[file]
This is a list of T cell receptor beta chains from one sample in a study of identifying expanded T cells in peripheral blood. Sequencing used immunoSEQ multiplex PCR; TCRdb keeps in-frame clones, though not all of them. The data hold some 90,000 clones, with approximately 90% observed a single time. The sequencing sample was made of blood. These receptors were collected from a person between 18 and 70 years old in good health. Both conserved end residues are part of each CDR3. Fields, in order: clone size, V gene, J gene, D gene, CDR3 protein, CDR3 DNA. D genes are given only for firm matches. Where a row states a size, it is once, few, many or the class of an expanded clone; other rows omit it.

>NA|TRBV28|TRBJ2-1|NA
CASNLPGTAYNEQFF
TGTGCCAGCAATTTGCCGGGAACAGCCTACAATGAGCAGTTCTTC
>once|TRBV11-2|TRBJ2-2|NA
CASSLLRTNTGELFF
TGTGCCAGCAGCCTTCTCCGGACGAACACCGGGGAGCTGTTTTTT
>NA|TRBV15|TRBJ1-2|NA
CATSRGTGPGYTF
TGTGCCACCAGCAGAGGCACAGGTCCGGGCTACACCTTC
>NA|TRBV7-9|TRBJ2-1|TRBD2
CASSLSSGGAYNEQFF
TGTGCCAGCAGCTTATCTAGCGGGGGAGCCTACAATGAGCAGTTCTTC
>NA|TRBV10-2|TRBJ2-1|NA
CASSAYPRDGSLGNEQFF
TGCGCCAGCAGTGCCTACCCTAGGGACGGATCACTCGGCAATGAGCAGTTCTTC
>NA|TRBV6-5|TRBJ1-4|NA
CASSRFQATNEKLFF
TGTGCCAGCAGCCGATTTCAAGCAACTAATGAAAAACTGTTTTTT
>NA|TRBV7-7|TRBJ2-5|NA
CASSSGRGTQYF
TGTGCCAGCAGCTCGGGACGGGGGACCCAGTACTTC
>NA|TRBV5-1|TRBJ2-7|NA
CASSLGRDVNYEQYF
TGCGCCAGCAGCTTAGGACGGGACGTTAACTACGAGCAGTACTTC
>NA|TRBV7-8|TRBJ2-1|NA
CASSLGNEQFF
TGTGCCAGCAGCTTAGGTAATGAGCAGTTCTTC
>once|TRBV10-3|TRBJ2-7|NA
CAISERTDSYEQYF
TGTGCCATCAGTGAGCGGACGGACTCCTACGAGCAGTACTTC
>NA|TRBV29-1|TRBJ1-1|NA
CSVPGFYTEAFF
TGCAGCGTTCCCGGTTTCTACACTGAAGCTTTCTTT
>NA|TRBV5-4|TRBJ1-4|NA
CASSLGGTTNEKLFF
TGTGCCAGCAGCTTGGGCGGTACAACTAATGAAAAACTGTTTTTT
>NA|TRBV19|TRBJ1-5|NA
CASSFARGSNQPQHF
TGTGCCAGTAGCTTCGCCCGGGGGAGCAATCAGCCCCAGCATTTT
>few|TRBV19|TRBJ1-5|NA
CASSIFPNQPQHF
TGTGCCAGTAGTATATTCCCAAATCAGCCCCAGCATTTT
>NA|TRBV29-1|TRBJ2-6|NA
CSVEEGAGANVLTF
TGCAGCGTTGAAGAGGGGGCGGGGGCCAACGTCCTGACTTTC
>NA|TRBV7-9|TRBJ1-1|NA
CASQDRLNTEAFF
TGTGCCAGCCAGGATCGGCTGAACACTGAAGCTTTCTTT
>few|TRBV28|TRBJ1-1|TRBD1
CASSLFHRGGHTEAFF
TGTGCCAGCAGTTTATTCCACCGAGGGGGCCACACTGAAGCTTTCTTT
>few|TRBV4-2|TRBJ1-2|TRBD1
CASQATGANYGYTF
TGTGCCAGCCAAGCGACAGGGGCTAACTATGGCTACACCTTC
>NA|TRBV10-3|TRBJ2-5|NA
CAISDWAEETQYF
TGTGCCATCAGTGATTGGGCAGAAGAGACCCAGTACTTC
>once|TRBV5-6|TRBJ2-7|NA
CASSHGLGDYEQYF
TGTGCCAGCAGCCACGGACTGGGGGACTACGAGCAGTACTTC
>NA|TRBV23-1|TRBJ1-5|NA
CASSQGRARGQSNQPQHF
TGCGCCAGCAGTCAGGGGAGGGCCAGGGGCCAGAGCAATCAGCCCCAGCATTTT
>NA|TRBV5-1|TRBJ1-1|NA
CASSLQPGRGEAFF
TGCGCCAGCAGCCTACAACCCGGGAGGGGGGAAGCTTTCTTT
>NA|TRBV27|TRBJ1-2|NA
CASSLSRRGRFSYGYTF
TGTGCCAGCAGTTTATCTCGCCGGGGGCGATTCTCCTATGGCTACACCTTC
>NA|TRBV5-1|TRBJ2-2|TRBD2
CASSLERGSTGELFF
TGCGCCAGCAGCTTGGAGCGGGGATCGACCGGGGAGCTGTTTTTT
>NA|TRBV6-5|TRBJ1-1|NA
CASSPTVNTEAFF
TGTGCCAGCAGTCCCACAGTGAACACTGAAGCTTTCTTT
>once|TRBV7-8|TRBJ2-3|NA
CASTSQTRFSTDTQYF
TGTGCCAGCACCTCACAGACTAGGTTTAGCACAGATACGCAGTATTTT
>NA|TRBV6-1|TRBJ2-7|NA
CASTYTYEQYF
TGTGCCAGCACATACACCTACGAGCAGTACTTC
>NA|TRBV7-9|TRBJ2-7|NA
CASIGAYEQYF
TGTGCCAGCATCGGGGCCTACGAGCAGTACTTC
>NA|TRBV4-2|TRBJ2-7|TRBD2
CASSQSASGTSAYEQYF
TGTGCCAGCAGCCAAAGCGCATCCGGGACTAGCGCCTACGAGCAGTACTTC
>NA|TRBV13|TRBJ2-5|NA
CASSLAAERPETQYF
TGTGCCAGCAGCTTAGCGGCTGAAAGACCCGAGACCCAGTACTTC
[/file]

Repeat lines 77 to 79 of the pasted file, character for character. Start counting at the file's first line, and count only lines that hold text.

>once|TRBV7-8|TRBJ2-3|NA
CASTSQTRFSTDTQYF
TGTGCCAGCACCTCACAGACTAGGTTTAGCACAGATACGCAGTATTTT